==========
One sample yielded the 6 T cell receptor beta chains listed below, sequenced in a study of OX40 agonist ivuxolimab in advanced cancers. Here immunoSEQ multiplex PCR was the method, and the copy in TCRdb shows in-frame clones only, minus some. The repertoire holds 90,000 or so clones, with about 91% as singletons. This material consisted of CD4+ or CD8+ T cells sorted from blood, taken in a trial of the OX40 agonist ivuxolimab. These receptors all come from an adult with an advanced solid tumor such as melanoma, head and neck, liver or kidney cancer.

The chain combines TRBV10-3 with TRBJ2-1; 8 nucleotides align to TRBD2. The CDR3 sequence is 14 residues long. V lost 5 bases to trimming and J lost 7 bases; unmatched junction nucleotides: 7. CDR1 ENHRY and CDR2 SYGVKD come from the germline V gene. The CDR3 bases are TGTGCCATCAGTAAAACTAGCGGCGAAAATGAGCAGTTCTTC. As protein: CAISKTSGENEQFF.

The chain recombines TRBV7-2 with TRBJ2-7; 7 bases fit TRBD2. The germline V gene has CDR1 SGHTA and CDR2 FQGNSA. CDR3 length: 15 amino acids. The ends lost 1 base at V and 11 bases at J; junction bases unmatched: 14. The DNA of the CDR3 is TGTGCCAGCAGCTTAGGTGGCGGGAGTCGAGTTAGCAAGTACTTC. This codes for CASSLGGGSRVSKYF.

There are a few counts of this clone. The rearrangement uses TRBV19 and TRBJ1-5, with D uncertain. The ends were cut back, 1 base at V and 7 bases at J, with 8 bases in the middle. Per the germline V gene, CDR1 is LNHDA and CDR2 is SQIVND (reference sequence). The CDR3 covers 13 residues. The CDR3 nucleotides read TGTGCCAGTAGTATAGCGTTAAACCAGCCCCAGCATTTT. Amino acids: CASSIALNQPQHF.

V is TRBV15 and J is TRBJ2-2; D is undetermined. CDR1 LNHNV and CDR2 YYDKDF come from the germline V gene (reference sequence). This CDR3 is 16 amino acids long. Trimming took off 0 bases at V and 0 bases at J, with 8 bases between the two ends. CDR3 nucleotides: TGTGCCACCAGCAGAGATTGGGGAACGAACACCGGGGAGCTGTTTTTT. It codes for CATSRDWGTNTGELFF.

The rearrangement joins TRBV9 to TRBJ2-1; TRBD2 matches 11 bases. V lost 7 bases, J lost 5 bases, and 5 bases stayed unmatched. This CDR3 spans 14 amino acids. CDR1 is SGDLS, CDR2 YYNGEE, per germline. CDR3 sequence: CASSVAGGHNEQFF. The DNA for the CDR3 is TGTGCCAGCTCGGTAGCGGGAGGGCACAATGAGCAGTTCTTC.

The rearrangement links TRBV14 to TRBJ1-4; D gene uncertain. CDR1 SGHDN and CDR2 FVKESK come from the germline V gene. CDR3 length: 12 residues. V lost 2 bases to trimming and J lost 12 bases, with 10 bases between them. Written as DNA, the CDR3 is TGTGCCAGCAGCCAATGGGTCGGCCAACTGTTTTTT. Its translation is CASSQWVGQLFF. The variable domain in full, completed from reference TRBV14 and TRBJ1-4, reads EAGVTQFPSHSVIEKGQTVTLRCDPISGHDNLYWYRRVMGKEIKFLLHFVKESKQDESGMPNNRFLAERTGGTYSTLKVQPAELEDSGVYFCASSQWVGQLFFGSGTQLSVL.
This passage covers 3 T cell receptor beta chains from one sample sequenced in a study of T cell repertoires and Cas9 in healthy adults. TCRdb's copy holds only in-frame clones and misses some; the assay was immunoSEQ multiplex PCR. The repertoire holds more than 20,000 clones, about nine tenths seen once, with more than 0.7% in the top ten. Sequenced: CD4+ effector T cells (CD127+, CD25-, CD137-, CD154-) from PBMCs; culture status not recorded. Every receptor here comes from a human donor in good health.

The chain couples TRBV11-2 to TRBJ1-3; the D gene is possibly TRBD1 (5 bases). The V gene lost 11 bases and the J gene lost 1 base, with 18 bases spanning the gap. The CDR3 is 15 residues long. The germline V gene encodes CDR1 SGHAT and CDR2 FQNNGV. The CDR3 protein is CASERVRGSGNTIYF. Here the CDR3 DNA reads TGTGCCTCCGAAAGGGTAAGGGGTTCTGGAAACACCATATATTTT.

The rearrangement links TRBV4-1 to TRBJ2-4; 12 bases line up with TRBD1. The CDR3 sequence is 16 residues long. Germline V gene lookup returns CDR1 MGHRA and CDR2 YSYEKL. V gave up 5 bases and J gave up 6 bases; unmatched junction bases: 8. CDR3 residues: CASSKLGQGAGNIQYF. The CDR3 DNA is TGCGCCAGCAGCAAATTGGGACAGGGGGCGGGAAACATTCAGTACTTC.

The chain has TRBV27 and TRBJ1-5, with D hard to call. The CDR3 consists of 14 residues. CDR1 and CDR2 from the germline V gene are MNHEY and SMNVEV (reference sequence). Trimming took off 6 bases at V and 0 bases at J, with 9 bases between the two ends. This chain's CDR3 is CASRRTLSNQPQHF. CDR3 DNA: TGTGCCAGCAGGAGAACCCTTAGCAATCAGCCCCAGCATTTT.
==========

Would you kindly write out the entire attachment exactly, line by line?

One sample yielded the 6 T cell receptor beta chains listed below, sequenced in a study of OX40 agonist ivuxolimab in advanced cancers. Here immunoSEQ multiplex PCR was the method, and the copy in TCRdb shows in-frame clones only, minus some. The repertoire holds 90,000 or so clones, with about 91% as singletons. This material consisted of CD4+ or CD8+ T cells sorted from blood, taken in a trial of the OX40 agonist ivuxolimab. These receptors all come from an adult with an advanced solid tumor such as melanoma, head and neck, liver or kidney cancer.

The chain combines TRBV10-3 with TRBJ2-1; 8 nucleotides align to TRBD2. The CDR3 sequence is 14 residues long. V lost 5 bases to trimming and J lost 7 bases; unmatched junction nucleotides: 7. CDR1 ENHRY and CDR2 SYGVKD come from the germline V gene. The CDR3 bases are TGTGCCATCAGTAAAACTAGCGGCGAAAATGAGCAGTTCTTC. As protein: CAISKTSGENEQFF.

The chain recombines TRBV7-2 with TRBJ2-7; 7 bases fit TRBD2. The germline V gene has CDR1 SGHTA and CDR2 FQGNSA. CDR3 length: 15 amino acids. The ends lost 1 base at V and 11 bases at J; junction bases unmatched: 14. The DNA of the CDR3 is TGTGCCAGCAGCTTAGGTGGCGGGAGTCGAGTTAGCAAGTACTTC. This codes for CASSLGGGSRVSKYF.

There are a few counts of this clone. The rearrangement uses TRBV19 and TRBJ1-5, with D uncertain. The ends were cut back, 1 base at V and 7 bases at J, with 8 bases in the middle. Per the germline V gene, CDR1 is LNHDA and CDR2 is SQIVND (reference sequence). The CDR3 covers 13 residues. The CDR3 nucleotides read TGTGCCAGTAGTATAGCGTTAAACCAGCCCCAGCATTTT. Amino acids: CASSIALNQPQHF.

V is TRBV15 and J is TRBJ2-2; D is undetermined. CDR1 LNHNV and CDR2 YYDKDF come from the germline V gene (reference sequence). This CDR3 is 16 amino acids long. Trimming took off 0 bases at V and 0 bases at J, with 8 bases between the two ends. CDR3 nucleotides: TGTGCCACCAGCAGAGATTGGGGAACGAACACCGGGGAGCTGTTTTTT. It codes for CATSRDWGTNTGELFF.

The rearrangement joins TRBV9 to TRBJ2-1; TRBD2 matches 11 bases. V lost 7 bases, J lost 5 bases, and 5 bases stayed unmatched. This CDR3 spans 14 amino acids. CDR1 is SGDLS, CDR2 YYNGEE, per germline. CDR3 sequence: CASSVAGGHNEQFF. The DNA for the CDR3 is TGTGCCAGCTCGGTAGCGGGAGGGCACAATGAGCAGTTCTTC.

The rearrangement links TRBV14 to TRBJ1-4; D gene uncertain. CDR1 SGHDN and CDR2 FVKESK come from the germline V gene. CDR3 length: 12 residues. V lost 2 bases to trimming and J lost 12 bases, with 10 bases between them. Written as DNA, the CDR3 is TGTGCCAGCAGCCAATGGGTCGGCCAACTGTTTTTT. Its translation is CASSQWVGQLFF. The variable domain in full, completed from reference TRBV14 and TRBJ1-4, reads EAGVTQFPSHSVIEKGQTVTLRCDPISGHDNLYWYRRVMGKEIKFLLHFVKESKQDESGMPNNRFLAERTGGTYSTLKVQPAELEDSGVYFCASSQWVGQLFFGSGTQLSVL.
This passage covers 3 T cell receptor beta chains from one sample sequenced in a study of T cell repertoires and Cas9 in healthy adults. TCRdb's copy holds only in-frame clones and misses some; the assay was immunoSEQ multiplex PCR. The repertoire holds more than 20,000 clones, about nine tenths seen once, with more than 0.7% in the top ten. Sequenced: CD4+ effector T cells (CD127+, CD25-, CD137-, CD154-) from PBMCs; culture status not recorded. Every receptor here comes from a human donor in good health.

The chain couples TRBV11-2 to TRBJ1-3; the D gene is possibly TRBD1 (5 bases). The V gene lost 11 bases and the J gene lost 1 base, with 18 bases spanning the gap. The CDR3 is 15 residues long. The germline V gene encodes CDR1 SGHAT and CDR2 FQNNGV. The CDR3 protein is CASERVRGSGNTIYF. Here the CDR3 DNA reads TGTGCCTCCGAAAGGGTAAGGGGTTCTGGAAACACCATATATTTT.

The rearrangement links TRBV4-1 to TRBJ2-4; 12 bases line up with TRBD1. The CDR3 sequence is 16 residues long. Germline V gene lookup returns CDR1 MGHRA and CDR2 YSYEKL. V gave up 5 bases and J gave up 6 bases; unmatched junction bases: 8. CDR3 residues: CASSKLGQGAGNIQYF. The CDR3 DNA is TGCGCCAGCAGCAAATTGGGACAGGGGGCGGGAAACATTCAGTACTTC.

The chain has TRBV27 and TRBJ1-5, with D hard to call. The CDR3 consists of 14 residues. CDR1 and CDR2 from the germline V gene are MNHEY and SMNVEV (reference sequence). Trimming took off 6 bases at V and 0 bases at J, with 9 bases between the two ends. This chain's CDR3 is CASRRTLSNQPQHF. CDR3 DNA: TGTGCCAGCAGGAGAACCCTTAGCAATCAGCCCCAGCATTTT.